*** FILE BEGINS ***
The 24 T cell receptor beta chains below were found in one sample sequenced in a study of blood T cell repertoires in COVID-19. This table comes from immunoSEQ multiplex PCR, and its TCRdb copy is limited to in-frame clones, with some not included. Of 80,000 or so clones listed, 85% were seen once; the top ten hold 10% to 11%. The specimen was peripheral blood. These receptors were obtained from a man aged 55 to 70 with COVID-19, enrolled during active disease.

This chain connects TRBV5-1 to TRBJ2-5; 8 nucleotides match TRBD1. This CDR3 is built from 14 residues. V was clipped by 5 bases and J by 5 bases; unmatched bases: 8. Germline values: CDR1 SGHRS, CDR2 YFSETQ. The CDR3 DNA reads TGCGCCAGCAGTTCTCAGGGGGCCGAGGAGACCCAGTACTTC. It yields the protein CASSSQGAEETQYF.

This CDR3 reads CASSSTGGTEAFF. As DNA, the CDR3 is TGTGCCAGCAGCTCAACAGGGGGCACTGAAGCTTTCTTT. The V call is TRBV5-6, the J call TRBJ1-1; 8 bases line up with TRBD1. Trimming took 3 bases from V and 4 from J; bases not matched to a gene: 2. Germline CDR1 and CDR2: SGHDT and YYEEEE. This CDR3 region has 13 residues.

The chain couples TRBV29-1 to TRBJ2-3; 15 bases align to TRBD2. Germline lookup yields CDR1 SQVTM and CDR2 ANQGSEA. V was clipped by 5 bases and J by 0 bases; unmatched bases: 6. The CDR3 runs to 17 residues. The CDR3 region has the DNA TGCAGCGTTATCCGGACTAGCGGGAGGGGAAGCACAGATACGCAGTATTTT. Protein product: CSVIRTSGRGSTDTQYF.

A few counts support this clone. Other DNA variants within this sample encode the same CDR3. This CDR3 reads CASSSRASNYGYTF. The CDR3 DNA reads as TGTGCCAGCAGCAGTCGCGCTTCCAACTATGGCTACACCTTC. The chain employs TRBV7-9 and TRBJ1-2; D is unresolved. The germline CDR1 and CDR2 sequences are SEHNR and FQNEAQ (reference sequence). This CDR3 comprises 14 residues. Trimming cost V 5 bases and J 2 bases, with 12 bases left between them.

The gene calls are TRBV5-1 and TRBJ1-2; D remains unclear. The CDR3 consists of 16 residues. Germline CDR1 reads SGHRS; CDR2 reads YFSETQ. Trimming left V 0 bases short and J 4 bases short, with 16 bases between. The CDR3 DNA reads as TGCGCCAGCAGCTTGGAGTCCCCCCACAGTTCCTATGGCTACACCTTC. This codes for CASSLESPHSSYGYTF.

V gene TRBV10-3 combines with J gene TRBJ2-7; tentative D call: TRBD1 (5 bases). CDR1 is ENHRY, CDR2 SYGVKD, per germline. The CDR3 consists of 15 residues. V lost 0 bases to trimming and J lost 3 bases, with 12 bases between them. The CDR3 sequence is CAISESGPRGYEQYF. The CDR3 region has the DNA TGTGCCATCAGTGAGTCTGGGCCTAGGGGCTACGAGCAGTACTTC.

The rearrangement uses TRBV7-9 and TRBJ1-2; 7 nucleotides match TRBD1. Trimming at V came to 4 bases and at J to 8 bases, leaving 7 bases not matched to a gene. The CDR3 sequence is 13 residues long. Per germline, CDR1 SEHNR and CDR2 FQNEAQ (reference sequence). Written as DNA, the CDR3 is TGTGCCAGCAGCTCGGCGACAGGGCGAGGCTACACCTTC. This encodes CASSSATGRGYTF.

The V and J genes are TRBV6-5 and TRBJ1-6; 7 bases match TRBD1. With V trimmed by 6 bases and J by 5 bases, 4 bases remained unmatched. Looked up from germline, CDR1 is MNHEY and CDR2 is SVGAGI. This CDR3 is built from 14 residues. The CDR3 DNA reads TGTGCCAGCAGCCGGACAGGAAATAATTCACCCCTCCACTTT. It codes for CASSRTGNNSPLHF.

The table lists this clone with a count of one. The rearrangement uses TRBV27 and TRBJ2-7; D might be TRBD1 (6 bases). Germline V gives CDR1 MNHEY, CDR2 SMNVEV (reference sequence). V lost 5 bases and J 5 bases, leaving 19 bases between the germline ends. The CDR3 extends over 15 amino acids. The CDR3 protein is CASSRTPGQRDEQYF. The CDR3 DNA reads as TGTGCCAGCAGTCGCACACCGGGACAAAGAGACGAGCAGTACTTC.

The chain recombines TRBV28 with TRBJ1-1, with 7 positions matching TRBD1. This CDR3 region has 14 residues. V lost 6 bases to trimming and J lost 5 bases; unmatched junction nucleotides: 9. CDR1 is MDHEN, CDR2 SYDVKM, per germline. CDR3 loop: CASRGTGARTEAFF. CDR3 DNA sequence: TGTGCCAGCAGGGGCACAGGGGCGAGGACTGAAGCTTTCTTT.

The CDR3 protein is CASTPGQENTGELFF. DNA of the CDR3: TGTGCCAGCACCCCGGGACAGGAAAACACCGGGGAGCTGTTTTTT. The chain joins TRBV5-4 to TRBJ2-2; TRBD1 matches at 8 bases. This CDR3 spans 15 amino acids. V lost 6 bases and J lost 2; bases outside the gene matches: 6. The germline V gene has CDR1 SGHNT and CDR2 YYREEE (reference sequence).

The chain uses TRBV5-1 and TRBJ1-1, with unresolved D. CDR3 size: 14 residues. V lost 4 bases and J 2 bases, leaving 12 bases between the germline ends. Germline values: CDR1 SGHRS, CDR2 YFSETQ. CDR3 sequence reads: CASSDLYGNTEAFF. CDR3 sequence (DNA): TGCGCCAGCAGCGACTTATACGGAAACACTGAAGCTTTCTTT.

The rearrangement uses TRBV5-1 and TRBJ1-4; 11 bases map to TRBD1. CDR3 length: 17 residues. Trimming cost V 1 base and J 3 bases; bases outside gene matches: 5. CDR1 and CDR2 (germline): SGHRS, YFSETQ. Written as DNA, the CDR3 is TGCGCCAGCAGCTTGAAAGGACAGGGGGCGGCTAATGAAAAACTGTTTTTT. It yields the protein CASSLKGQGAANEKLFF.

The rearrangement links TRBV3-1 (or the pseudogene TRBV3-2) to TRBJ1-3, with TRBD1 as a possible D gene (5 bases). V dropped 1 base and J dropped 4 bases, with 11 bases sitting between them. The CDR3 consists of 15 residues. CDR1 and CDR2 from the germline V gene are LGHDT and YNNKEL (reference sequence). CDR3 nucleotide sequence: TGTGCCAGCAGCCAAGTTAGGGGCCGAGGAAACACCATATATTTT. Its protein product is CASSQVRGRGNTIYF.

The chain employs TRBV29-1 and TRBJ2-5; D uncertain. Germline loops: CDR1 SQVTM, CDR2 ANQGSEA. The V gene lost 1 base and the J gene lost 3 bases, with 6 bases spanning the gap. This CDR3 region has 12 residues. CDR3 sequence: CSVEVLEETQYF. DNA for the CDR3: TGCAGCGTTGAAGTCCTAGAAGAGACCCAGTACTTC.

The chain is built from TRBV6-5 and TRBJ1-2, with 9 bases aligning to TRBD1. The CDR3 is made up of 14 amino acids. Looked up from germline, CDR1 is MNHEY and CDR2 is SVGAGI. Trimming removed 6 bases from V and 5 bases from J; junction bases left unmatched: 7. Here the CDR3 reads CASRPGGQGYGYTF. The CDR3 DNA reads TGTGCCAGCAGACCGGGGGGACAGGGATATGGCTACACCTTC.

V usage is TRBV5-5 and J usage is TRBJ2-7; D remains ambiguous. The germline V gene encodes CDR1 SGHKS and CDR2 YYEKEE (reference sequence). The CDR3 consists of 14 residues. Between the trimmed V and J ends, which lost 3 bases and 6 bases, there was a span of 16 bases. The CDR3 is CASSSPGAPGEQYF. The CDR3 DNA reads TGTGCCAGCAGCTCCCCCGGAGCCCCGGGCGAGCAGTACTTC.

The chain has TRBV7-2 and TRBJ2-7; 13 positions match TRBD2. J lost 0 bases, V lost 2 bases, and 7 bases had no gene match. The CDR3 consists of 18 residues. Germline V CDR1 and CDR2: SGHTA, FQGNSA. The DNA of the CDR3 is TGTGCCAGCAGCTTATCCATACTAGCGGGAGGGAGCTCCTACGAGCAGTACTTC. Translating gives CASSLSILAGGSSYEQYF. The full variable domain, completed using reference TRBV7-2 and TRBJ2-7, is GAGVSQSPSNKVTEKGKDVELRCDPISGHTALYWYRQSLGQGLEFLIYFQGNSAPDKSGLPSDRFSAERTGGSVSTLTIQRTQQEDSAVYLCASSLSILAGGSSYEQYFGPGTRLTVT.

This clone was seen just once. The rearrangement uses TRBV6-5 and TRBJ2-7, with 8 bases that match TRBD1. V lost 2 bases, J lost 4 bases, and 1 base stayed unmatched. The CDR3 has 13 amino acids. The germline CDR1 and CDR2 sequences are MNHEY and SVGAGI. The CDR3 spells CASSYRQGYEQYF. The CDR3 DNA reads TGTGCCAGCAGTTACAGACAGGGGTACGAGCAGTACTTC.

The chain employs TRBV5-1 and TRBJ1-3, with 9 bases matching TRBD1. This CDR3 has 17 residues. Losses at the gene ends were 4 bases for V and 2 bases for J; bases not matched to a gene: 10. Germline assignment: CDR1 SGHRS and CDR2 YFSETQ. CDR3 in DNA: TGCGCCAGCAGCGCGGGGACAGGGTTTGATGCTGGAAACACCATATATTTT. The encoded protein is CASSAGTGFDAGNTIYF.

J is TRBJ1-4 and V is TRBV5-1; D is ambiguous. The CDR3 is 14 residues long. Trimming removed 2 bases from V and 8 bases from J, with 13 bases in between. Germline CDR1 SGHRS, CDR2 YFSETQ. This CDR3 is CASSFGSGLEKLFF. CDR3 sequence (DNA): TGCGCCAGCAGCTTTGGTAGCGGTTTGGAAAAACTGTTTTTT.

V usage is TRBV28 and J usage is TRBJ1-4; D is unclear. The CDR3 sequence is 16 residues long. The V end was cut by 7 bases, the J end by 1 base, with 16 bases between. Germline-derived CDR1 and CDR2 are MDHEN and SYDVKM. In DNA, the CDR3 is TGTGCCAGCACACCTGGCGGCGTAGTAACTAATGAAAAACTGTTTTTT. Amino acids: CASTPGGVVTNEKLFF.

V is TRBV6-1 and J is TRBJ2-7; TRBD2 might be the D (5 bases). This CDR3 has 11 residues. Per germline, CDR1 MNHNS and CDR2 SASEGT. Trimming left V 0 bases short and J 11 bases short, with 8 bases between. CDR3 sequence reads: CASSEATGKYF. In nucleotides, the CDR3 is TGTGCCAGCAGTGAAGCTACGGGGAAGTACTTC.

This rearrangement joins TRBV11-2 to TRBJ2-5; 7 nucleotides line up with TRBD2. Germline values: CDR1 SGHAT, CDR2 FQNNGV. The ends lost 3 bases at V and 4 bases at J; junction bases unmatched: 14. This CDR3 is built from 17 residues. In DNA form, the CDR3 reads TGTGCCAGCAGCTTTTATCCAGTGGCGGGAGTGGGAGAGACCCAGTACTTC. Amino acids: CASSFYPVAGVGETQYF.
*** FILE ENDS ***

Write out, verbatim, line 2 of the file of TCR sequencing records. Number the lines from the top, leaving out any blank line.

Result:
This chain connects TRBV5-1 to TRBJ2-5; 8 nucleotides match TRBD1. This CDR3 is built from 14 residues. V was clipped by 5 bases and J by 5 bases; unmatched bases: 8. Germline values: CDR1 SGHRS, CDR2 YFSETQ. The CDR3 DNA reads TGCGCCAGCAGTTCTCAGGGGGCCGAGGAGACCCAGTACTTC. It yields the protein CASSSQGAEETQYF.